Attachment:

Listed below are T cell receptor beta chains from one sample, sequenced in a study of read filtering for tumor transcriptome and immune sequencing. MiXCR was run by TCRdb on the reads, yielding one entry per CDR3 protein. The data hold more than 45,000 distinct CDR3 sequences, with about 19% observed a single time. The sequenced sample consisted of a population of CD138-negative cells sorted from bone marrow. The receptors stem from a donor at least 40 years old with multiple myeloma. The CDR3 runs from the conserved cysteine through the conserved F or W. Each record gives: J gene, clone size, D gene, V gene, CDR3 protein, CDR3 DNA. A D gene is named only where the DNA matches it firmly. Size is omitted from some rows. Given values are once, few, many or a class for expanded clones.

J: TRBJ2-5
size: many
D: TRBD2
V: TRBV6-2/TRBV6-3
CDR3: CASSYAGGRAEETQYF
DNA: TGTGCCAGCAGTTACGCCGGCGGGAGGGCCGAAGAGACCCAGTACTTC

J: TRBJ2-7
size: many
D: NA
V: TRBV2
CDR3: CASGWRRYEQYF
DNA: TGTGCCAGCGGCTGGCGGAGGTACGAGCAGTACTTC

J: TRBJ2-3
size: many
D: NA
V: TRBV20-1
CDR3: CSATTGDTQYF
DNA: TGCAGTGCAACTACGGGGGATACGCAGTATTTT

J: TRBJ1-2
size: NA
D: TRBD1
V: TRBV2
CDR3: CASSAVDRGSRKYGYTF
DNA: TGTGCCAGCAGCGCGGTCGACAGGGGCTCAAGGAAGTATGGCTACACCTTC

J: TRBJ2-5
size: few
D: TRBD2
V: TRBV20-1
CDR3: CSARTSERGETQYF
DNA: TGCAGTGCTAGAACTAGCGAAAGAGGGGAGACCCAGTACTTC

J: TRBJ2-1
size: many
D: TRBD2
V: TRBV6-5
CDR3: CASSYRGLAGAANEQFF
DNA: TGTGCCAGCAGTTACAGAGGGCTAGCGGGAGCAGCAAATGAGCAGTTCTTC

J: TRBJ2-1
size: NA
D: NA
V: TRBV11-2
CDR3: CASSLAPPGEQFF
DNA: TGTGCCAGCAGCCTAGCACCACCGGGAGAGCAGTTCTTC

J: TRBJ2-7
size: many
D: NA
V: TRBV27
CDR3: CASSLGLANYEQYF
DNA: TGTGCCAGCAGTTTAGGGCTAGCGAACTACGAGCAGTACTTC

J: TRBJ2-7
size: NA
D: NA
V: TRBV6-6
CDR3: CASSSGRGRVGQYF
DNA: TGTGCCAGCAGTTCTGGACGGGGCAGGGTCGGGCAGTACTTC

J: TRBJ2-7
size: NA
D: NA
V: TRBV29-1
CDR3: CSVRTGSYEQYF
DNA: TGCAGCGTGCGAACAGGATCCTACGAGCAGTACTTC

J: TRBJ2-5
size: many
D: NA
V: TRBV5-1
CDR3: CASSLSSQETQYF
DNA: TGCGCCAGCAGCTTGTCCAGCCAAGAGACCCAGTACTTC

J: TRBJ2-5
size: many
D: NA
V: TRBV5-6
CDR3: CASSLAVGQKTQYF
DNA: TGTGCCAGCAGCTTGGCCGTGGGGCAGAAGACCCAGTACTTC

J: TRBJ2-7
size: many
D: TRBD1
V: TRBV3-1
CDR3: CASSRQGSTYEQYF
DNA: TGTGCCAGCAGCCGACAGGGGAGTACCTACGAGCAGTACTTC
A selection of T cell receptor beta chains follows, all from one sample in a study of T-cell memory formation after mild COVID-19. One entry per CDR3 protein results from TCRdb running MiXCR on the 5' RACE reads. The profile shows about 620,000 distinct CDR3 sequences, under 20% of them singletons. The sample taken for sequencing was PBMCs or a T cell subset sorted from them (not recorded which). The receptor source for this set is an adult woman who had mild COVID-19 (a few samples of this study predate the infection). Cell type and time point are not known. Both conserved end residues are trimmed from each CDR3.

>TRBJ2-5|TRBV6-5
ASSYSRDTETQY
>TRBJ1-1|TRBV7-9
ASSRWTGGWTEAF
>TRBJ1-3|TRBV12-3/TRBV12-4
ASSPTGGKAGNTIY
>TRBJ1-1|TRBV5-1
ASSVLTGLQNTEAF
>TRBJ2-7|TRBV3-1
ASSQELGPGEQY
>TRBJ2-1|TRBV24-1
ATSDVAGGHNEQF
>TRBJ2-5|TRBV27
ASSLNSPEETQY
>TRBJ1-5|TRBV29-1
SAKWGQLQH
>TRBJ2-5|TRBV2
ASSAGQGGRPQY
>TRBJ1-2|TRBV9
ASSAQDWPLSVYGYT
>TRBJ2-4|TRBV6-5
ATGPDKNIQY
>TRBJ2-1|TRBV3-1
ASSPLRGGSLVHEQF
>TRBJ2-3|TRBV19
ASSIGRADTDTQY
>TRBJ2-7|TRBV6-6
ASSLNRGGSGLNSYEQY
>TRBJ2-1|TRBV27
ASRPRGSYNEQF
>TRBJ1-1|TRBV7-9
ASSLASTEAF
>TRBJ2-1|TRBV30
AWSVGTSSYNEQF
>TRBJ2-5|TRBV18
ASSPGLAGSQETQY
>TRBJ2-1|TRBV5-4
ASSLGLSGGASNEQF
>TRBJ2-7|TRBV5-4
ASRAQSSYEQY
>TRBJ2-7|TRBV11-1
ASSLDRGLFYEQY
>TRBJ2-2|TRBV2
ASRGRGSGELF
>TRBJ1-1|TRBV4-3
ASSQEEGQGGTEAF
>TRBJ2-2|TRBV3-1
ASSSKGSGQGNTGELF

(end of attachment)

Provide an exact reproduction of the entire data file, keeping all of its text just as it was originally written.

Listed below are T cell receptor beta chains from one sample, sequenced in a study of read filtering for tumor transcriptome and immune sequencing. MiXCR was run by TCRdb on the reads, yielding one entry per CDR3 protein. The data hold more than 45,000 distinct CDR3 sequences, with about 19% observed a single time. The sequenced sample consisted of a population of CD138-negative cells sorted from bone marrow. The receptors stem from a donor at least 40 years old with multiple myeloma. The CDR3 runs from the conserved cysteine through the conserved F or W. Each record gives: J gene, clone size, D gene, V gene, CDR3 protein, CDR3 DNA. A D gene is named only where the DNA matches it firmly. Size is omitted from some rows. Given values are once, few, many or a class for expanded clones.

J: TRBJ2-5
size: many
D: TRBD2
V: TRBV6-2/TRBV6-3
CDR3: CASSYAGGRAEETQYF
DNA: TGTGCCAGCAGTTACGCCGGCGGGAGGGCCGAAGAGACCCAGTACTTC

J: TRBJ2-7
size: many
D: NA
V: TRBV2
CDR3: CASGWRRYEQYF
DNA: TGTGCCAGCGGCTGGCGGAGGTACGAGCAGTACTTC

J: TRBJ2-3
size: many
D: NA
V: TRBV20-1
CDR3: CSATTGDTQYF
DNA: TGCAGTGCAACTACGGGGGATACGCAGTATTTT

J: TRBJ1-2
size: NA
D: TRBD1
V: TRBV2
CDR3: CASSAVDRGSRKYGYTF
DNA: TGTGCCAGCAGCGCGGTCGACAGGGGCTCAAGGAAGTATGGCTACACCTTC

J: TRBJ2-5
size: few
D: TRBD2
V: TRBV20-1
CDR3: CSARTSERGETQYF
DNA: TGCAGTGCTAGAACTAGCGAAAGAGGGGAGACCCAGTACTTC

J: TRBJ2-1
size: many
D: TRBD2
V: TRBV6-5
CDR3: CASSYRGLAGAANEQFF
DNA: TGTGCCAGCAGTTACAGAGGGCTAGCGGGAGCAGCAAATGAGCAGTTCTTC

J: TRBJ2-1
size: NA
D: NA
V: TRBV11-2
CDR3: CASSLAPPGEQFF
DNA: TGTGCCAGCAGCCTAGCACCACCGGGAGAGCAGTTCTTC

J: TRBJ2-7
size: many
D: NA
V: TRBV27
CDR3: CASSLGLANYEQYF
DNA: TGTGCCAGCAGTTTAGGGCTAGCGAACTACGAGCAGTACTTC

J: TRBJ2-7
size: NA
D: NA
V: TRBV6-6
CDR3: CASSSGRGRVGQYF
DNA: TGTGCCAGCAGTTCTGGACGGGGCAGGGTCGGGCAGTACTTC

J: TRBJ2-7
size: NA
D: NA
V: TRBV29-1
CDR3: CSVRTGSYEQYF
DNA: TGCAGCGTGCGAACAGGATCCTACGAGCAGTACTTC

J: TRBJ2-5
size: many
D: NA
V: TRBV5-1
CDR3: CASSLSSQETQYF
DNA: TGCGCCAGCAGCTTGTCCAGCCAAGAGACCCAGTACTTC

J: TRBJ2-5
size: many
D: NA
V: TRBV5-6
CDR3: CASSLAVGQKTQYF
DNA: TGTGCCAGCAGCTTGGCCGTGGGGCAGAAGACCCAGTACTTC

J: TRBJ2-7
size: many
D: TRBD1
V: TRBV3-1
CDR3: CASSRQGSTYEQYF
DNA: TGTGCCAGCAGCCGACAGGGGAGTACCTACGAGCAGTACTTC
A selection of T cell receptor beta chains follows, all from one sample in a study of T-cell memory formation after mild COVID-19. One entry per CDR3 protein results from TCRdb running MiXCR on the 5' RACE reads. The profile shows about 620,000 distinct CDR3 sequences, under 20% of them singletons. The sample taken for sequencing was PBMCs or a T cell subset sorted from them (not recorded which). The receptor source for this set is an adult woman who had mild COVID-19 (a few samples of this study predate the infection). Cell type and time point are not known. Both conserved end residues are trimmed from each CDR3.

>TRBJ2-5|TRBV6-5
ASSYSRDTETQY
>TRBJ1-1|TRBV7-9
ASSRWTGGWTEAF
>TRBJ1-3|TRBV12-3/TRBV12-4
ASSPTGGKAGNTIY
>TRBJ1-1|TRBV5-1
ASSVLTGLQNTEAF
>TRBJ2-7|TRBV3-1
ASSQELGPGEQY
>TRBJ2-1|TRBV24-1
ATSDVAGGHNEQF
>TRBJ2-5|TRBV27
ASSLNSPEETQY
>TRBJ1-5|TRBV29-1
SAKWGQLQH
>TRBJ2-5|TRBV2
ASSAGQGGRPQY
>TRBJ1-2|TRBV9
ASSAQDWPLSVYGYT
>TRBJ2-4|TRBV6-5
ATGPDKNIQY
>TRBJ2-1|TRBV3-1
ASSPLRGGSLVHEQF
>TRBJ2-3|TRBV19
ASSIGRADTDTQY
>TRBJ2-7|TRBV6-6
ASSLNRGGSGLNSYEQY
>TRBJ2-1|TRBV27
ASRPRGSYNEQF
>TRBJ1-1|TRBV7-9
ASSLASTEAF
>TRBJ2-1|TRBV30
AWSVGTSSYNEQF
>TRBJ2-5|TRBV18
ASSPGLAGSQETQY
>TRBJ2-1|TRBV5-4
ASSLGLSGGASNEQF
>TRBJ2-7|TRBV5-4
ASRAQSSYEQY
>TRBJ2-7|TRBV11-1
ASSLDRGLFYEQY
>TRBJ2-2|TRBV2
ASRGRGSGELF
>TRBJ1-1|TRBV4-3
ASSQEEGQGGTEAF
>TRBJ2-2|TRBV3-1
ASSSKGSGQGNTGELF